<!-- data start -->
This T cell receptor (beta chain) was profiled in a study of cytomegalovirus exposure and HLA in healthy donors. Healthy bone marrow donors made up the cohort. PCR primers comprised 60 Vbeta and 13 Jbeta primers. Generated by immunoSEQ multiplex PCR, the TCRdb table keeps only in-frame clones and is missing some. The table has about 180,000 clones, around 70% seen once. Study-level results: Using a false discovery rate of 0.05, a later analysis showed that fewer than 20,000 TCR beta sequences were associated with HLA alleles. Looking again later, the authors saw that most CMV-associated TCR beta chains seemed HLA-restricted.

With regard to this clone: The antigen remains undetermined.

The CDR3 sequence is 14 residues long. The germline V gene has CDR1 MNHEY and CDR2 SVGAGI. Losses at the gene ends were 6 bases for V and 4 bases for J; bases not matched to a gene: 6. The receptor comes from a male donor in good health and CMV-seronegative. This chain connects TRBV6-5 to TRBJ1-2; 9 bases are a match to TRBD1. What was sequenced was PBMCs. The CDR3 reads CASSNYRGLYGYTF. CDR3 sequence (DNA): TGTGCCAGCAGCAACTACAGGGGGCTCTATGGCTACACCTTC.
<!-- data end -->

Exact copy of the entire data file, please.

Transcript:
This T cell receptor (beta chain) was profiled in a study of cytomegalovirus exposure and HLA in healthy donors. Healthy bone marrow donors made up the cohort. PCR primers comprised 60 Vbeta and 13 Jbeta primers. Generated by immunoSEQ multiplex PCR, the TCRdb table keeps only in-frame clones and is missing some. The table has about 180,000 clones, around 70% seen once. Study-level results: Using a false discovery rate of 0.05, a later analysis showed that fewer than 20,000 TCR beta sequences were associated with HLA alleles. Looking again later, the authors saw that most CMV-associated TCR beta chains seemed HLA-restricted.

With regard to this clone: The antigen remains undetermined.

The CDR3 sequence is 14 residues long. The germline V gene has CDR1 MNHEY and CDR2 SVGAGI. Losses at the gene ends were 6 bases for V and 4 bases for J; bases not matched to a gene: 6. The receptor comes from a male donor in good health and CMV-seronegative. This chain connects TRBV6-5 to TRBJ1-2; 9 bases are a match to TRBD1. What was sequenced was PBMCs. The CDR3 reads CASSNYRGLYGYTF. CDR3 sequence (DNA): TGTGCCAGCAGCAACTACAGGGGGCTCTATGGCTACACCTTC.